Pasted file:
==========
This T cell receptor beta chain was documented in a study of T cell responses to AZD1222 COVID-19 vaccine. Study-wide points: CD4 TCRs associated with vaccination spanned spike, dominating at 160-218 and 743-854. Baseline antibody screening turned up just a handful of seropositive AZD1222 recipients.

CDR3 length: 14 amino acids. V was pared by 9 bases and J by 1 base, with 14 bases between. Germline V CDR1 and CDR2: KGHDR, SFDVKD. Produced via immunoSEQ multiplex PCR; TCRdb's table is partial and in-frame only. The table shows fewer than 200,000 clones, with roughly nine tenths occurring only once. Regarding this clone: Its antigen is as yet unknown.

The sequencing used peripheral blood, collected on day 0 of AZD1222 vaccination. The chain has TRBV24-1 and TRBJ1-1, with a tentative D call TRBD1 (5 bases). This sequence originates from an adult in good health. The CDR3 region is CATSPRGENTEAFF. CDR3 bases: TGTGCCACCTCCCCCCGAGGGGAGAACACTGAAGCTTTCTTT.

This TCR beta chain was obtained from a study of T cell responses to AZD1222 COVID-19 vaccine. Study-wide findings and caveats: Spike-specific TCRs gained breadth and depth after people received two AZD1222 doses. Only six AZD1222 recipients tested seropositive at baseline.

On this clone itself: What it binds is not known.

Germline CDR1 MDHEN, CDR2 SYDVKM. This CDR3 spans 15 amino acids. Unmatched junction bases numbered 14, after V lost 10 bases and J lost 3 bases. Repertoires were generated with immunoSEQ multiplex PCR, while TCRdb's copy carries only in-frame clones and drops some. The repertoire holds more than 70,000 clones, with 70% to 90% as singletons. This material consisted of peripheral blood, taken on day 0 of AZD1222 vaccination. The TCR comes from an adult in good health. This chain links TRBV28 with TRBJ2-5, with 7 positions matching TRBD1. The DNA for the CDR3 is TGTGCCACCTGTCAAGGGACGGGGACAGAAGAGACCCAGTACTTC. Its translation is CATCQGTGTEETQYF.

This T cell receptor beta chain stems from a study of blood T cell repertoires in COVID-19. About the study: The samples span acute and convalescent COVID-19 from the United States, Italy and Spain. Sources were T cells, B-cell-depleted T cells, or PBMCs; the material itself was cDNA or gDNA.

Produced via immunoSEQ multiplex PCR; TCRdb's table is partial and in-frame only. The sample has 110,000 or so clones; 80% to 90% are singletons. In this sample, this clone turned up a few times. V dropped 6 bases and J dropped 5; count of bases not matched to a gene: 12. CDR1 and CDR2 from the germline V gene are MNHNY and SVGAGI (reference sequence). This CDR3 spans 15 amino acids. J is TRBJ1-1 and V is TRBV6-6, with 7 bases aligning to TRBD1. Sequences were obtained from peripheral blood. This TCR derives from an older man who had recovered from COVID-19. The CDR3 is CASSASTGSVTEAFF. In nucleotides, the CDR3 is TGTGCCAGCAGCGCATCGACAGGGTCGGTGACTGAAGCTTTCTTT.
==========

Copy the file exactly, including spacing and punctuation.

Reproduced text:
This T cell receptor beta chain was documented in a study of T cell responses to AZD1222 COVID-19 vaccine. Study-wide points: CD4 TCRs associated with vaccination spanned spike, dominating at 160-218 and 743-854. Baseline antibody screening turned up just a handful of seropositive AZD1222 recipients.

CDR3 length: 14 amino acids. V was pared by 9 bases and J by 1 base, with 14 bases between. Germline V CDR1 and CDR2: KGHDR, SFDVKD. Produced via immunoSEQ multiplex PCR; TCRdb's table is partial and in-frame only. The table shows fewer than 200,000 clones, with roughly nine tenths occurring only once. Regarding this clone: Its antigen is as yet unknown.

The sequencing used peripheral blood, collected on day 0 of AZD1222 vaccination. The chain has TRBV24-1 and TRBJ1-1, with a tentative D call TRBD1 (5 bases). This sequence originates from an adult in good health. The CDR3 region is CATSPRGENTEAFF. CDR3 bases: TGTGCCACCTCCCCCCGAGGGGAGAACACTGAAGCTTTCTTT.

This TCR beta chain was obtained from a study of T cell responses to AZD1222 COVID-19 vaccine. Study-wide findings and caveats: Spike-specific TCRs gained breadth and depth after people received two AZD1222 doses. Only six AZD1222 recipients tested seropositive at baseline.

On this clone itself: What it binds is not known.

Germline CDR1 MDHEN, CDR2 SYDVKM. This CDR3 spans 15 amino acids. Unmatched junction bases numbered 14, after V lost 10 bases and J lost 3 bases. Repertoires were generated with immunoSEQ multiplex PCR, while TCRdb's copy carries only in-frame clones and drops some. The repertoire holds more than 70,000 clones, with 70% to 90% as singletons. This material consisted of peripheral blood, taken on day 0 of AZD1222 vaccination. The TCR comes from an adult in good health. This chain links TRBV28 with TRBJ2-5, with 7 positions matching TRBD1. The DNA for the CDR3 is TGTGCCACCTGTCAAGGGACGGGGACAGAAGAGACCCAGTACTTC. Its translation is CATCQGTGTEETQYF.

This T cell receptor beta chain stems from a study of blood T cell repertoires in COVID-19. About the study: The samples span acute and convalescent COVID-19 from the United States, Italy and Spain. Sources were T cells, B-cell-depleted T cells, or PBMCs; the material itself was cDNA or gDNA.

Produced via immunoSEQ multiplex PCR; TCRdb's table is partial and in-frame only. The sample has 110,000 or so clones; 80% to 90% are singletons. In this sample, this clone turned up a few times. V dropped 6 bases and J dropped 5; count of bases not matched to a gene: 12. CDR1 and CDR2 from the germline V gene are MNHNY and SVGAGI (reference sequence). This CDR3 spans 15 amino acids. J is TRBJ1-1 and V is TRBV6-6, with 7 bases aligning to TRBD1. Sequences were obtained from peripheral blood. This TCR derives from an older man who had recovered from COVID-19. The CDR3 is CASSASTGSVTEAFF. In nucleotides, the CDR3 is TGTGCCAGCAGCGCATCGACAGGGTCGGTGACTGAAGCTTTCTTT.